Every writer’s problem.
[Text and photos by Mayank Austen Soofi]
The drawing-room steel rack has hijacked his mind. The Delhi Walla is at the home of Ronald Vivian (RV) Smith, the city’s longtime chronicler, who is the author of many books on Delhi. The New Year began with his latest offering, Delhi: Myth, Lore and History (Niyogi Books).
Mr Smith lives with his family and his father’s typewriter in an apartment in West Delhi’s Mayapuri. He turned 78 a week ago. Throwing an anxious look at the many, many old dust-covered newspapers and books placed precariously on the rack, he points them out as valuable documents of his life and work. “They are my newspaper columns that I have written over the years”, he says. Mr Smith writes ‘Down Memory Lane’ for The Hindu and ‘Quaint Corner’ for The Statesman.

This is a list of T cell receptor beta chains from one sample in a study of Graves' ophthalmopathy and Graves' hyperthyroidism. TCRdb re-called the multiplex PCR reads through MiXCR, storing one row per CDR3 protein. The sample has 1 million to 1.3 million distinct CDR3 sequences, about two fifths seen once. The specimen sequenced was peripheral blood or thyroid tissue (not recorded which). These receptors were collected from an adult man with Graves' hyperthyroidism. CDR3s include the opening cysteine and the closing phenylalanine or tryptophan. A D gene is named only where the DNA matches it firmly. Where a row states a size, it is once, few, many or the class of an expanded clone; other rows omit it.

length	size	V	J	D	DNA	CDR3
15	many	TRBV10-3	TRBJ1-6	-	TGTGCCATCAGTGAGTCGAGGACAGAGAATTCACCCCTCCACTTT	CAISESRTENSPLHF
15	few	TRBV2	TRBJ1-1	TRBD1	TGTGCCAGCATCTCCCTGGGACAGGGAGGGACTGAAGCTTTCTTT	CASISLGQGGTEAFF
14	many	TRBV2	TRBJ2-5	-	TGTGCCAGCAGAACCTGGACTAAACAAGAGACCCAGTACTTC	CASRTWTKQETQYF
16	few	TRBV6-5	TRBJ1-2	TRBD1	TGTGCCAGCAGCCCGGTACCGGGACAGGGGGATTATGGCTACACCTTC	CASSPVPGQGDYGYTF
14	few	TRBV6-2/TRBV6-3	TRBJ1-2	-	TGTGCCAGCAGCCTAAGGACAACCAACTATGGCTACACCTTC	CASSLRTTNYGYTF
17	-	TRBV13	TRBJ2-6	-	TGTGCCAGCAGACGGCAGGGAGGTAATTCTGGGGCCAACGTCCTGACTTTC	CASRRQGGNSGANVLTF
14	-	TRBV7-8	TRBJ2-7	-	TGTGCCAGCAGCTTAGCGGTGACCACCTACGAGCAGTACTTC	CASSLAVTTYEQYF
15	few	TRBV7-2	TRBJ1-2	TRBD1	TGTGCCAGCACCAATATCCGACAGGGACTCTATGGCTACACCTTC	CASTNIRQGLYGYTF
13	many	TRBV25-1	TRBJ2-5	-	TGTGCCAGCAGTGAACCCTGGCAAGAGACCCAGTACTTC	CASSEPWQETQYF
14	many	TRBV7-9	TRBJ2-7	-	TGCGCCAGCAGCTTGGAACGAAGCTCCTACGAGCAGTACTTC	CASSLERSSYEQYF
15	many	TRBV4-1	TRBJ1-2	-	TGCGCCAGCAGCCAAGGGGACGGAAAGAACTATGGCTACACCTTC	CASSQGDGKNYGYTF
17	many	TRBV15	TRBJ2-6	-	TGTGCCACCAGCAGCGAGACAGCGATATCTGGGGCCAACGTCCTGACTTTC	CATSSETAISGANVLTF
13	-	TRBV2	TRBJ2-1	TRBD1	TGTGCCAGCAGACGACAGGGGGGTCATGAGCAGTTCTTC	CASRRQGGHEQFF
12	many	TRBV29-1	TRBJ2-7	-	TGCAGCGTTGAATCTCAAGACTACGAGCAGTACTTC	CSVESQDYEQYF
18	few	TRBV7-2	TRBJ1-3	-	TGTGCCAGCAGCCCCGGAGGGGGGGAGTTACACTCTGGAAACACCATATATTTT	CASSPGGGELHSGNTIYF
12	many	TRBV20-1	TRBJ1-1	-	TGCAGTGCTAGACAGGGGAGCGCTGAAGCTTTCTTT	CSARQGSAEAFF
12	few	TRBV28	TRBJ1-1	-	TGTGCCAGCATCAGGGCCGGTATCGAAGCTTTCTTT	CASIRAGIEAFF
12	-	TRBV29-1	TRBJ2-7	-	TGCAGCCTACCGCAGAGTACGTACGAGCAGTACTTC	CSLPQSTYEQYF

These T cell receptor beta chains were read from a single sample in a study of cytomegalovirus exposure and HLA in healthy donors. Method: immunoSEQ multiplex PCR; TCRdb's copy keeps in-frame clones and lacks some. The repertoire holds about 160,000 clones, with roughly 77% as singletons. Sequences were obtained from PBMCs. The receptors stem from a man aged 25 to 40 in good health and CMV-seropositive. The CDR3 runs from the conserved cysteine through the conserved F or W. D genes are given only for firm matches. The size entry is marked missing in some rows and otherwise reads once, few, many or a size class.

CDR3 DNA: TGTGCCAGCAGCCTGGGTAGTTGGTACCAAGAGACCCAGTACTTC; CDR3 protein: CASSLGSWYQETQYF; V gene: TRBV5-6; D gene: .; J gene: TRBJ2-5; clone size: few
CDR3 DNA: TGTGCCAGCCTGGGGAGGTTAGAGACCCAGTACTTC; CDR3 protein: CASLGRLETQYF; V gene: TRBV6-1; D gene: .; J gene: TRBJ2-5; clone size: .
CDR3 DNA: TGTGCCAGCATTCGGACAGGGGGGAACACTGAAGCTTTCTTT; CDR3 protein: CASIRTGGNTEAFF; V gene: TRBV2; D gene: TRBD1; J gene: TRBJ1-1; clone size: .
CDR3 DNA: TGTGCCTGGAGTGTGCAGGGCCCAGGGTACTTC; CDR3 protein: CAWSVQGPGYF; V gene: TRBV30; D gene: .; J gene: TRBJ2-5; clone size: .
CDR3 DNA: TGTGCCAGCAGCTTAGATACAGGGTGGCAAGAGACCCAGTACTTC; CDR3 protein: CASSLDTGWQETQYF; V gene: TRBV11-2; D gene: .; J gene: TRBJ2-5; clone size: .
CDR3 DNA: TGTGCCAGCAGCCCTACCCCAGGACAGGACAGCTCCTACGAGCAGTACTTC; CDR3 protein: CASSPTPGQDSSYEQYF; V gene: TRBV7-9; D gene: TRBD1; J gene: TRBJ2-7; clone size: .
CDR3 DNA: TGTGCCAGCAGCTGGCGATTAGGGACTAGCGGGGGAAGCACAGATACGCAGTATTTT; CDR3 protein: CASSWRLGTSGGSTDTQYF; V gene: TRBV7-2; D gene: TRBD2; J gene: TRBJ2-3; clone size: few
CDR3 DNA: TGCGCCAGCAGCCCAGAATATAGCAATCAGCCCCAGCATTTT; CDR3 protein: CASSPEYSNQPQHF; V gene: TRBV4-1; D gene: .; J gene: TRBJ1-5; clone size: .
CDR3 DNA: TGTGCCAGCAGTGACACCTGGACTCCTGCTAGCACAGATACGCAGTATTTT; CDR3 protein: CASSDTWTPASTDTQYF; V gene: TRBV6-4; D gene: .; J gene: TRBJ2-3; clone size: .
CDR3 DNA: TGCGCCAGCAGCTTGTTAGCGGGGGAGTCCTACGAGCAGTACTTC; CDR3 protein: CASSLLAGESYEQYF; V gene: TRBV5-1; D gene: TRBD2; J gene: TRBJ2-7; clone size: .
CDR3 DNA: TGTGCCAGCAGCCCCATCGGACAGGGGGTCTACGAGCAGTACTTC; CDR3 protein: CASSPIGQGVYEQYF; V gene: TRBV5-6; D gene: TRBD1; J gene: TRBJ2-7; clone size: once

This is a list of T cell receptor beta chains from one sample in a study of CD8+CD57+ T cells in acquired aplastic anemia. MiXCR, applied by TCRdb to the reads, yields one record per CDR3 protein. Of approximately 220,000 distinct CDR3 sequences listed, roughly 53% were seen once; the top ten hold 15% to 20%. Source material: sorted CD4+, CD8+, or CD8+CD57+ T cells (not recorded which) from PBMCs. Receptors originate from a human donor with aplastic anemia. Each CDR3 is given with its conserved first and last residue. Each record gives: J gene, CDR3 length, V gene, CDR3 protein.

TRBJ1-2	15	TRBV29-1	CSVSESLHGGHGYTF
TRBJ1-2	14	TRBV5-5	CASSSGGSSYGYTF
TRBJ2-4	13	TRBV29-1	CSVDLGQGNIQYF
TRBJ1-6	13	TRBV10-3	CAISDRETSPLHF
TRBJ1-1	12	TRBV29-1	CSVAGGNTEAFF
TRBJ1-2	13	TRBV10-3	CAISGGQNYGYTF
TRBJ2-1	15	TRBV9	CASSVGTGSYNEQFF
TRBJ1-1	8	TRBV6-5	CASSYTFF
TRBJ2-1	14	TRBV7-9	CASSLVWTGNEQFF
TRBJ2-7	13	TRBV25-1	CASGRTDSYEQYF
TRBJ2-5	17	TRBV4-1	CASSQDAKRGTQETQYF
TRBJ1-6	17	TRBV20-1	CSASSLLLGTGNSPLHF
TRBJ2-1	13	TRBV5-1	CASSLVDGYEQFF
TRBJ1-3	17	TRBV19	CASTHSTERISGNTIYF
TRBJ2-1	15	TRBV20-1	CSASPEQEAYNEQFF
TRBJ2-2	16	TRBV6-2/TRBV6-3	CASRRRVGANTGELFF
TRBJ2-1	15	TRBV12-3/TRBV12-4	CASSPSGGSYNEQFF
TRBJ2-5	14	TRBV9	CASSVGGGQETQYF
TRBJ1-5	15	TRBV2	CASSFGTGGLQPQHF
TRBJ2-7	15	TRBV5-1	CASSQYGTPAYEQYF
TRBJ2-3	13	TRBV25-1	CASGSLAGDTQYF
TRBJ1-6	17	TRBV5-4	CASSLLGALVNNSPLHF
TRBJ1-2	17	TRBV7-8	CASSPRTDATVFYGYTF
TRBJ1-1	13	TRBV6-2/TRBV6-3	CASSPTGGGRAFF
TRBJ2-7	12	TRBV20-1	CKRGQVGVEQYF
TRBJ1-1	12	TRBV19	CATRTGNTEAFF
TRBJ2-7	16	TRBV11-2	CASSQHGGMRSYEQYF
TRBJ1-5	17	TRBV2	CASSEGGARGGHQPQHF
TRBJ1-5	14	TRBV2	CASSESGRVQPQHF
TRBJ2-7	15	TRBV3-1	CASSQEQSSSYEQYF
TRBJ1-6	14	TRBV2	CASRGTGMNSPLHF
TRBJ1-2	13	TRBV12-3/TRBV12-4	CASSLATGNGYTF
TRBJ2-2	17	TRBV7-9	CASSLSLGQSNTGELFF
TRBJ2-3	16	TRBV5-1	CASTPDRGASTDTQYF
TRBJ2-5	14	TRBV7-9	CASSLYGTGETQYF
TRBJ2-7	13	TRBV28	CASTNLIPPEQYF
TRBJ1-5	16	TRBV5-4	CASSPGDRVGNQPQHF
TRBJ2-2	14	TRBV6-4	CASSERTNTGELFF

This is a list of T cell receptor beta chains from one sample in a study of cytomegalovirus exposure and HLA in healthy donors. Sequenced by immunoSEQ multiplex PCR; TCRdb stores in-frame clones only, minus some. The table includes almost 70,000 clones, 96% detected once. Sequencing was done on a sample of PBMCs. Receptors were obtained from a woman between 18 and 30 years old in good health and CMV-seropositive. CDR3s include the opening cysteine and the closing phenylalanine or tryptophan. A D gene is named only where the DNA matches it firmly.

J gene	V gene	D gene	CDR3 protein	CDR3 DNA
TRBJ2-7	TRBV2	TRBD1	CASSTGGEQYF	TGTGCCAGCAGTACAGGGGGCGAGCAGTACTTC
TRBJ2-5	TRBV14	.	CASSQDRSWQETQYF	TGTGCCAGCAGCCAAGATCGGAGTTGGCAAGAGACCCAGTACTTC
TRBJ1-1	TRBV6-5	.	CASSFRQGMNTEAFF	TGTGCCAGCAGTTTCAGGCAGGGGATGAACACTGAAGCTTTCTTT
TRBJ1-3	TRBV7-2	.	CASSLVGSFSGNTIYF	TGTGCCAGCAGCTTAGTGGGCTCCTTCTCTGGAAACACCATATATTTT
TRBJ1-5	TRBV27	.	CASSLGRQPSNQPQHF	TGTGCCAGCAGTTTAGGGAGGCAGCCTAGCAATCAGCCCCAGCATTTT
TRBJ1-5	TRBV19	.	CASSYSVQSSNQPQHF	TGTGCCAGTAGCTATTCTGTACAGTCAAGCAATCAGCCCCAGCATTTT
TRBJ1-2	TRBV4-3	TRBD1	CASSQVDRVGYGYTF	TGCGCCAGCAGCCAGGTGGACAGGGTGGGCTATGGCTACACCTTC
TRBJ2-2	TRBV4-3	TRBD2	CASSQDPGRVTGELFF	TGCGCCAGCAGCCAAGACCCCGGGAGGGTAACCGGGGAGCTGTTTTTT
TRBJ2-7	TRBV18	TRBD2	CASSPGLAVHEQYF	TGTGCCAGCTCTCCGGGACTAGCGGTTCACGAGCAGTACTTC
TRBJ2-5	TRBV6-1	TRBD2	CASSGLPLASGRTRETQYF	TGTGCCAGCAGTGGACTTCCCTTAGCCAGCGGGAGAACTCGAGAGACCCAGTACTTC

Mr Smith’s rack, it seems, has taken more weight then it could bear. It has started to lean on one side.
The elderly author says: “I want to replace this old rack with a steel almirah. One junk dealer has just the right kind of almirah but he is demanding 5,000 rupees. Now, you see, I’m not a money-making machine. I’m asking him to settle down for 2,000 rupees plus this rack but he is not agreeing… my son says he will throw away these newspapers after I’m gone.”
Mr Smith then sits down beside his rack. It is a moving moment.
The question of Mr Smith’s archives